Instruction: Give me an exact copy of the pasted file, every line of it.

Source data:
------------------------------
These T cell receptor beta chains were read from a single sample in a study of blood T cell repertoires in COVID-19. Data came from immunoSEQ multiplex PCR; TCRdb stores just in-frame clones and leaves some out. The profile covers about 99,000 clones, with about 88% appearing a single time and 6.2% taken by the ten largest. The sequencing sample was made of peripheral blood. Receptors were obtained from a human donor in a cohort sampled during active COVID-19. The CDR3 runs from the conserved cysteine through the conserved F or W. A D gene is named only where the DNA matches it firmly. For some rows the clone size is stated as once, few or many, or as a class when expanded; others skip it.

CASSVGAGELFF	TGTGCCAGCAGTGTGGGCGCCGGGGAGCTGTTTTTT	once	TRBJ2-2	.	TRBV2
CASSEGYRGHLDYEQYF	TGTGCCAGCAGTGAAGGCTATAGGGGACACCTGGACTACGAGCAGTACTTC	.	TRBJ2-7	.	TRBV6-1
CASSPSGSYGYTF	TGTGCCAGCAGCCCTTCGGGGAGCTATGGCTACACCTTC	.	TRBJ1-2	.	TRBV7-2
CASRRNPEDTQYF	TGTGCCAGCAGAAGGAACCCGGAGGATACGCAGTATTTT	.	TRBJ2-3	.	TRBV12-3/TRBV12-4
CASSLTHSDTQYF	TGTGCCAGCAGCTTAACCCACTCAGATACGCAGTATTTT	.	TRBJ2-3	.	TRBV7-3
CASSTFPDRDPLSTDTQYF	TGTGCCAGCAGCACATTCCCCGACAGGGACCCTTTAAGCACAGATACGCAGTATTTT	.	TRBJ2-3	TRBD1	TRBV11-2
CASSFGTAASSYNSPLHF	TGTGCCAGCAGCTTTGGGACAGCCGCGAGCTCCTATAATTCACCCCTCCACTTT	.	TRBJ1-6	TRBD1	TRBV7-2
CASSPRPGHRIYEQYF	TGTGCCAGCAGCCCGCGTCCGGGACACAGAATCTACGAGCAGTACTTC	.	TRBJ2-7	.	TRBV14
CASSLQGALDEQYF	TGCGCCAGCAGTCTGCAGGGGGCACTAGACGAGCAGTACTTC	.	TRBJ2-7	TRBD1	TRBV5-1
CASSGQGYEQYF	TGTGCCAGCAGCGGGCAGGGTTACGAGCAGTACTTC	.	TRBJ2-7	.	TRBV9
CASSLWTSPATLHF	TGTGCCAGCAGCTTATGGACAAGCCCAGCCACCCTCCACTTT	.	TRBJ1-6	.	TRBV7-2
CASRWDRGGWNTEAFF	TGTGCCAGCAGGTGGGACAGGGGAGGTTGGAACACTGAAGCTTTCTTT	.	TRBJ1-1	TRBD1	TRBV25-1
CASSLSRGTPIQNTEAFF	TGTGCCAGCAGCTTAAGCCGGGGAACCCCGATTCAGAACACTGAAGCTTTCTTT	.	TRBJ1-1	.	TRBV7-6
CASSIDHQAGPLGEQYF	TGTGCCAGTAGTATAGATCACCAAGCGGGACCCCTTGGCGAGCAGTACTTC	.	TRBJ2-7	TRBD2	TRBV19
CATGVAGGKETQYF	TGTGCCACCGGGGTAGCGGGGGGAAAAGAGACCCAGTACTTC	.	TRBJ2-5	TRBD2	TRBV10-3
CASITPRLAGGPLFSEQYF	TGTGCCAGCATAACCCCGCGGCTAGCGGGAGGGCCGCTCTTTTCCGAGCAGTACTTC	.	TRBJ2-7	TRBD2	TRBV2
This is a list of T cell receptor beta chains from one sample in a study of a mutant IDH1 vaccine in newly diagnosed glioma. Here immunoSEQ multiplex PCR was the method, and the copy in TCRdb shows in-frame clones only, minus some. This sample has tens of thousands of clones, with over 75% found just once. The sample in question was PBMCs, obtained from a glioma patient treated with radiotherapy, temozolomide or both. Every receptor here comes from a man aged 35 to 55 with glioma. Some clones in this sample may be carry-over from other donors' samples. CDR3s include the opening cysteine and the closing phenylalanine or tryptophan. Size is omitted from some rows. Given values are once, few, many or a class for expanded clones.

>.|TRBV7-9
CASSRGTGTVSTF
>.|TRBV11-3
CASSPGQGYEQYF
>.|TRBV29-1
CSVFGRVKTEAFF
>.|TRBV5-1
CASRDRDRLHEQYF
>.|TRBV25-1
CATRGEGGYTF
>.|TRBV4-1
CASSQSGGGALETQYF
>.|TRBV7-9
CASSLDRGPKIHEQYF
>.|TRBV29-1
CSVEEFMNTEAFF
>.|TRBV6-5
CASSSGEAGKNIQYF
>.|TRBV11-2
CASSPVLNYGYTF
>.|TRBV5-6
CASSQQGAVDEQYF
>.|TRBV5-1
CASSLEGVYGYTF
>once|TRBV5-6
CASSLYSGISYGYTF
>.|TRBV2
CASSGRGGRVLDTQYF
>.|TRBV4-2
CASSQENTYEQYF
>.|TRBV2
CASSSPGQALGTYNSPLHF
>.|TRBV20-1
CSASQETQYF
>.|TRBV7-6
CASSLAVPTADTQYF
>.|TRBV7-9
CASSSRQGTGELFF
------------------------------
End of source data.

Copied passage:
These T cell receptor beta chains were read from a single sample in a study of blood T cell repertoires in COVID-19. Data came from immunoSEQ multiplex PCR; TCRdb stores just in-frame clones and leaves some out. The profile covers about 99,000 clones, with about 88% appearing a single time and 6.2% taken by the ten largest. The sequencing sample was made of peripheral blood. Receptors were obtained from a human donor in a cohort sampled during active COVID-19. The CDR3 runs from the conserved cysteine through the conserved F or W. A D gene is named only where the DNA matches it firmly. For some rows the clone size is stated as once, few or many, or as a class when expanded; others skip it.

CASSVGAGELFF	TGTGCCAGCAGTGTGGGCGCCGGGGAGCTGTTTTTT	once	TRBJ2-2	.	TRBV2
CASSEGYRGHLDYEQYF	TGTGCCAGCAGTGAAGGCTATAGGGGACACCTGGACTACGAGCAGTACTTC	.	TRBJ2-7	.	TRBV6-1
CASSPSGSYGYTF	TGTGCCAGCAGCCCTTCGGGGAGCTATGGCTACACCTTC	.	TRBJ1-2	.	TRBV7-2
CASRRNPEDTQYF	TGTGCCAGCAGAAGGAACCCGGAGGATACGCAGTATTTT	.	TRBJ2-3	.	TRBV12-3/TRBV12-4
CASSLTHSDTQYF	TGTGCCAGCAGCTTAACCCACTCAGATACGCAGTATTTT	.	TRBJ2-3	.	TRBV7-3
CASSTFPDRDPLSTDTQYF	TGTGCCAGCAGCACATTCCCCGACAGGGACCCTTTAAGCACAGATACGCAGTATTTT	.	TRBJ2-3	TRBD1	TRBV11-2
CASSFGTAASSYNSPLHF	TGTGCCAGCAGCTTTGGGACAGCCGCGAGCTCCTATAATTCACCCCTCCACTTT	.	TRBJ1-6	TRBD1	TRBV7-2
CASSPRPGHRIYEQYF	TGTGCCAGCAGCCCGCGTCCGGGACACAGAATCTACGAGCAGTACTTC	.	TRBJ2-7	.	TRBV14
CASSLQGALDEQYF	TGCGCCAGCAGTCTGCAGGGGGCACTAGACGAGCAGTACTTC	.	TRBJ2-7	TRBD1	TRBV5-1
CASSGQGYEQYF	TGTGCCAGCAGCGGGCAGGGTTACGAGCAGTACTTC	.	TRBJ2-7	.	TRBV9
CASSLWTSPATLHF	TGTGCCAGCAGCTTATGGACAAGCCCAGCCACCCTCCACTTT	.	TRBJ1-6	.	TRBV7-2
CASRWDRGGWNTEAFF	TGTGCCAGCAGGTGGGACAGGGGAGGTTGGAACACTGAAGCTTTCTTT	.	TRBJ1-1	TRBD1	TRBV25-1
CASSLSRGTPIQNTEAFF	TGTGCCAGCAGCTTAAGCCGGGGAACCCCGATTCAGAACACTGAAGCTTTCTTT	.	TRBJ1-1	.	TRBV7-6
CASSIDHQAGPLGEQYF	TGTGCCAGTAGTATAGATCACCAAGCGGGACCCCTTGGCGAGCAGTACTTC	.	TRBJ2-7	TRBD2	TRBV19
CATGVAGGKETQYF	TGTGCCACCGGGGTAGCGGGGGGAAAAGAGACCCAGTACTTC	.	TRBJ2-5	TRBD2	TRBV10-3
CASITPRLAGGPLFSEQYF	TGTGCCAGCATAACCCCGCGGCTAGCGGGAGGGCCGCTCTTTTCCGAGCAGTACTTC	.	TRBJ2-7	TRBD2	TRBV2
This is a list of T cell receptor beta chains from one sample in a study of a mutant IDH1 vaccine in newly diagnosed glioma. Here immunoSEQ multiplex PCR was the method, and the copy in TCRdb shows in-frame clones only, minus some. This sample has tens of thousands of clones, with over 75% found just once. The sample in question was PBMCs, obtained from a glioma patient treated with radiotherapy, temozolomide or both. Every receptor here comes from a man aged 35 to 55 with glioma. Some clones in this sample may be carry-over from other donors' samples. CDR3s include the opening cysteine and the closing phenylalanine or tryptophan. Size is omitted from some rows. Given values are once, few, many or a class for expanded clones.

>.|TRBV7-9
CASSRGTGTVSTF
>.|TRBV11-3
CASSPGQGYEQYF
>.|TRBV29-1
CSVFGRVKTEAFF
>.|TRBV5-1
CASRDRDRLHEQYF
>.|TRBV25-1
CATRGEGGYTF
>.|TRBV4-1
CASSQSGGGALETQYF
>.|TRBV7-9
CASSLDRGPKIHEQYF
>.|TRBV29-1
CSVEEFMNTEAFF
>.|TRBV6-5
CASSSGEAGKNIQYF
>.|TRBV11-2
CASSPVLNYGYTF
>.|TRBV5-6
CASSQQGAVDEQYF
>.|TRBV5-1
CASSLEGVYGYTF
>once|TRBV5-6
CASSLYSGISYGYTF
>.|TRBV2
CASSGRGGRVLDTQYF
>.|TRBV4-2
CASSQENTYEQYF
>.|TRBV2
CASSSPGQALGTYNSPLHF
>.|TRBV20-1
CSASQETQYF
>.|TRBV7-6
CASSLAVPTADTQYF
>.|TRBV7-9
CASSSRQGTGELFF